Micah Mayo: In Defense of the Spirit

The ‘Crowder conversation’ continue to invite reflection from many perspectives – including mine, but it shall have to wait (tomorrow, hopefully!). My fellow Raleigh house church communard shares his thoughts ‘In Defense of the Spirit.’ The past year has been a spiritual renaissance for him, Micah says, being exposed to solid biblical scholarship and emerging churches and like-hearted authors…

“A couple of weeks ago my friend Mike Morrell started quite the conversation about John Crowder and his jehovah-juana toking, Godka drinking ways. I had the privilege of contributing to that dialog. Having had time to digest the things said and my responses, I wanted to write a clarification of my position on the Spirit. In my initial response I wrote of my concerns over hyper-spirituality and neglecting the missional nature of God’s Kingdom. I want to play “devil’s” advocate here, and defend John Crowder and his commitment to experiencing the Spirit of God, and assert that marginalizing the Spirit robs the Kingdom of it’s power and leaves “the body” in a diminished state.

In the last year, as I’ve been moving away from an exclusively spirit-focused faith, I’ve been doing a lot of reading. I’ve read some Rob Bell, Shane Claiborne, N.T. Wright, Walter Wink, Walter Breuggemann, and Brian McLaren as well as a few others. In this re-education I’ve been exposed to so many new ideas and I can only say that my Lord has gotten so. much. bigger. I like to say that my Christ-view has shifted. Some of the new ideas that have been floating around in my head:

The Kingdom

The Humanity of Jesus (not taking away from the Divinity of Jesus, but I’d never really considered this aspect until recently)

The Power of the Resurrection (vs. “going to heaven”)

God’s Alternative Community

The Spirituality of All Thngs

God’s reconciliation with all things, in heaven and on earth

Justice, Mercy

New Monasticism, care for the poor

Knowing God in every thing

The Myth of Redemptive Violence

The Integral Worldview

There are many more, but I already write such long posts… Any how, I have all of these new, great, and powerful ideas floating around within me, but in this presentation of the Gospel of the Kingdom I can’t help but notice a gaping hole. Where is the spirit? It isn’t as if these folks don’t believe in the Spirit, or that s/he/it (who know’s?) is never mentioned, but I only seem to find it in passing, or mentioned in such an abstracted context that there seems to be no method of approach or interaction with this very real facet, or hypostatsis of God. I’ve been to a couple of emerging churches and new monastic communities. I’ve enjoyed authentic people who love Jesus and are pursuing his Kingdom. I’ve admired the community, participated in group expressions of our experience(i.e. art projects), fed the hungry, taken communion and heard words of encouragement and good news. But still, I’ve wondered… where is the spirit?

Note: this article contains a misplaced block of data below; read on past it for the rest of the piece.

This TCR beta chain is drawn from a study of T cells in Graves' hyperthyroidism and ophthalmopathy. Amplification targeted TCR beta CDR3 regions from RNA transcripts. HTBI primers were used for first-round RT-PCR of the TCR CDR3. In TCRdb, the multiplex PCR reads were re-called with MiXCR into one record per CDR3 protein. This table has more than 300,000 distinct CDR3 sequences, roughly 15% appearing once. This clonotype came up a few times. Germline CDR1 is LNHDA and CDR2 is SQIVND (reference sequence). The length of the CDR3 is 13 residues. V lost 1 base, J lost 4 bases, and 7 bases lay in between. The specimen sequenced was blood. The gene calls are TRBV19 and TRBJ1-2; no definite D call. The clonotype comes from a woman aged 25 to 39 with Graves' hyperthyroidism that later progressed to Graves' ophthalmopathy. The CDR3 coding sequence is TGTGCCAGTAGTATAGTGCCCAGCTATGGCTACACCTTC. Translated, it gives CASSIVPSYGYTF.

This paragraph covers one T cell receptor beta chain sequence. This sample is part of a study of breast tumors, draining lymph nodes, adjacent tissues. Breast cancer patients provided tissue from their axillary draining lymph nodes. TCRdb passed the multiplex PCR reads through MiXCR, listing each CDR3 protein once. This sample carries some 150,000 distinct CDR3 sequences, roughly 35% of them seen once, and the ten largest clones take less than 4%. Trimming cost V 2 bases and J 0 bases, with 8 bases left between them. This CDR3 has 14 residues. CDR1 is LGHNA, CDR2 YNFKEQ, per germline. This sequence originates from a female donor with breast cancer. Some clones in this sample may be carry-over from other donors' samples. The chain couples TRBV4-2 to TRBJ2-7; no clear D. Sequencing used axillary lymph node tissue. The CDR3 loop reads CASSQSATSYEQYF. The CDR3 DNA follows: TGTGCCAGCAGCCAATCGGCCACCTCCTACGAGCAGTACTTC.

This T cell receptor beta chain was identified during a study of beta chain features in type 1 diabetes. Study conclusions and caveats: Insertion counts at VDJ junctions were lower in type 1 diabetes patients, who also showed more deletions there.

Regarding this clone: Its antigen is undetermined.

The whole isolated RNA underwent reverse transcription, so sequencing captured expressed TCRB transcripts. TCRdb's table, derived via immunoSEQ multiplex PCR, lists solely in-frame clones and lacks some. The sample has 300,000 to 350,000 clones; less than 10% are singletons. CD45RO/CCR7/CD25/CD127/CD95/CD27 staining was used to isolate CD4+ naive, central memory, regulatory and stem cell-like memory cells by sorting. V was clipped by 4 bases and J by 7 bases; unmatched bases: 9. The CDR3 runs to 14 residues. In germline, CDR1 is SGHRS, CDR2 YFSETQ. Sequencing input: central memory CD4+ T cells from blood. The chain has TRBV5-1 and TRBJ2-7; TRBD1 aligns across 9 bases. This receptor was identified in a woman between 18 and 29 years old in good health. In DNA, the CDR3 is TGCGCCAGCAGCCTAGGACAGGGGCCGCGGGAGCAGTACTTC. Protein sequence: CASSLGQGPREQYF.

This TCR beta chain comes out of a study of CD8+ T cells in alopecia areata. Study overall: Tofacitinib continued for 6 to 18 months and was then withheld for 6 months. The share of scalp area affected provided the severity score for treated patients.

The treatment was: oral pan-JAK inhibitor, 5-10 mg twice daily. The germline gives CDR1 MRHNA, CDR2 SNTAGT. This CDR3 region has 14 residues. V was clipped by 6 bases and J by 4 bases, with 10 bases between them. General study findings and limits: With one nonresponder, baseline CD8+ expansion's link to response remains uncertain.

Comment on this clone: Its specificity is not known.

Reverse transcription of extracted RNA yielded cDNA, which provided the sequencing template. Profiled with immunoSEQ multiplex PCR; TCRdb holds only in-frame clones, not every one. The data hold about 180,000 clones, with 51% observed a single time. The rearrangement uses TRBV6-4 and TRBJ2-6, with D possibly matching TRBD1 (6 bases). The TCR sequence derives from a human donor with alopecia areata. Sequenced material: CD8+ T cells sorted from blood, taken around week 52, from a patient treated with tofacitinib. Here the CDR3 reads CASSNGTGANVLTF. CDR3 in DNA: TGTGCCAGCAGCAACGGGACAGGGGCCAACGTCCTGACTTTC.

So, I commend John Crowder for being an advocate for intimate experience with God via the spirit. I commend him for seeking real expression of the power of God in undeniable and supernatural ways. I think I was pretty hard on him in my earlier post (though, I stand by my critique), and simply want to clarify that I’m a big fan of the Holy Spirit. Initially, I was pretty uncomfortable with Crowder’s methods and I don’t see myself tokin’ away (except, perhaps in jest). At the same time I find it all kind of hilarious, and perhaps that’s the point.

This is not an accusation, but a recitation of my own experience. I’m not saying that emergers don’t have the spirit, but they seem to rarely talk about it. I also know that the spirit within is kind of like a muscle.. lack of use can cause atrophy. For proof of this, check out your local Southern Baptist church on Sunday. (Hardy har har) I think the spirit is a pivotal expression of God’s power to transform and a tangible link to our Lord Jesus Christ. If we flatly reject these things because “they’re not real” or we find them “intellectually untenable” … well isn’t that a holdover from the (gasp!holycrap!ohthehorror!theagony!) modern worldview? The worldview that tries to explain away spirituality, god, and the intangible with science, observation and an absolutism that says “We know how things work.. that just can’t be true.. they were just superstitious.

Also, if you know of any good emerging literature that does speak on this seemingly neglected topic, please let me know.”

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  1. Ravens - June 12, 2008

    […] Mike Morrell pointed me towards this very interesting post over at Practically Christian. […]

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